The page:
Conwy Castle was built by Edward I during the years of 1283 to 1287, as part of his 'Iron Ring' of castles built during his invasion of Wales. The Castle and surrounding town of Conwy can be found right at the very Northern tip of Wales, the two of which were designed to function as one, with the perimeter walls connecting the town and Castle together.
Conwy Castle sits upon a massive cliff of grey sandstone and limestone, and much of the structure was actually built using the rocks it sits upon. It's eight towers and high, curtain wall was designed by James of St George, one of Edwards I's favourite architects, and a distinguished historian described Conwy Castle as 'incomparably the most magnificent of Edward I's Welsh fortresses'.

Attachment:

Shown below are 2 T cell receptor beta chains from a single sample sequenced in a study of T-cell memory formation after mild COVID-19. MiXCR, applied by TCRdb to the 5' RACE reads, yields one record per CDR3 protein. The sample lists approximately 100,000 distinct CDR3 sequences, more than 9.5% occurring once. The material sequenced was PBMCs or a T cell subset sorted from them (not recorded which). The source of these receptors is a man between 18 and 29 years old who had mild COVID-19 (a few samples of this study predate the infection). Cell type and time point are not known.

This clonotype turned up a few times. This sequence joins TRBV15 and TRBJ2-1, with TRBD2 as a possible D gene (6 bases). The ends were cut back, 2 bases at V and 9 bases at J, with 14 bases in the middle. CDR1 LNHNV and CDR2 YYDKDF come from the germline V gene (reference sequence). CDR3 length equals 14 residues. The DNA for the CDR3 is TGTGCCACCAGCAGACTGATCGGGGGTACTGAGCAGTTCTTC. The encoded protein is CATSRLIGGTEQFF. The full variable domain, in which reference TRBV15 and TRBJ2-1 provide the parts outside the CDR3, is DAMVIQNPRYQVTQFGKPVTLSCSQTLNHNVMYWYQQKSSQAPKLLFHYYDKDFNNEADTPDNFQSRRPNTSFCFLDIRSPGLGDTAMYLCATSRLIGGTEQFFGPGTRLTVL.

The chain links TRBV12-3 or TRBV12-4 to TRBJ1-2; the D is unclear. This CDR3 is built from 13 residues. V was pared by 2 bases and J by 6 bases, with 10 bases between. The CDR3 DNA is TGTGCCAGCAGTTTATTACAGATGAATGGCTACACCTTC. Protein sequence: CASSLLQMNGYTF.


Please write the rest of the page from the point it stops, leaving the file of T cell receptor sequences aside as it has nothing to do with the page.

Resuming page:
King Edward III's eldest son, Edward Woodstock (also known as The Black Prince), took over the castle in 1343, at the young of age of 13, but when he died in 1376, the Castle began to fall into ruin. However, Richard II, The Black Princes son, continued to use the castle as a stronghold against his rival Henry IV.
From 1509-1547, when Henry VIII was King, much well-overdue repair work was carried out on Conwy Castle, and during the 15th and 16th centuries, the castle held many different functions, including being used as a prison during the 1520's and 1530's. However, during the English Civil War, less than 100 years after Henry VIII's repairs were completed, Conwy Castle was deliberately damaged under the orders of Parliament, so that it could not be used as a military tool during the war.
Over recent years, restoration has once again began on Conwy Castle, which now attracts more than 150,000 people each year.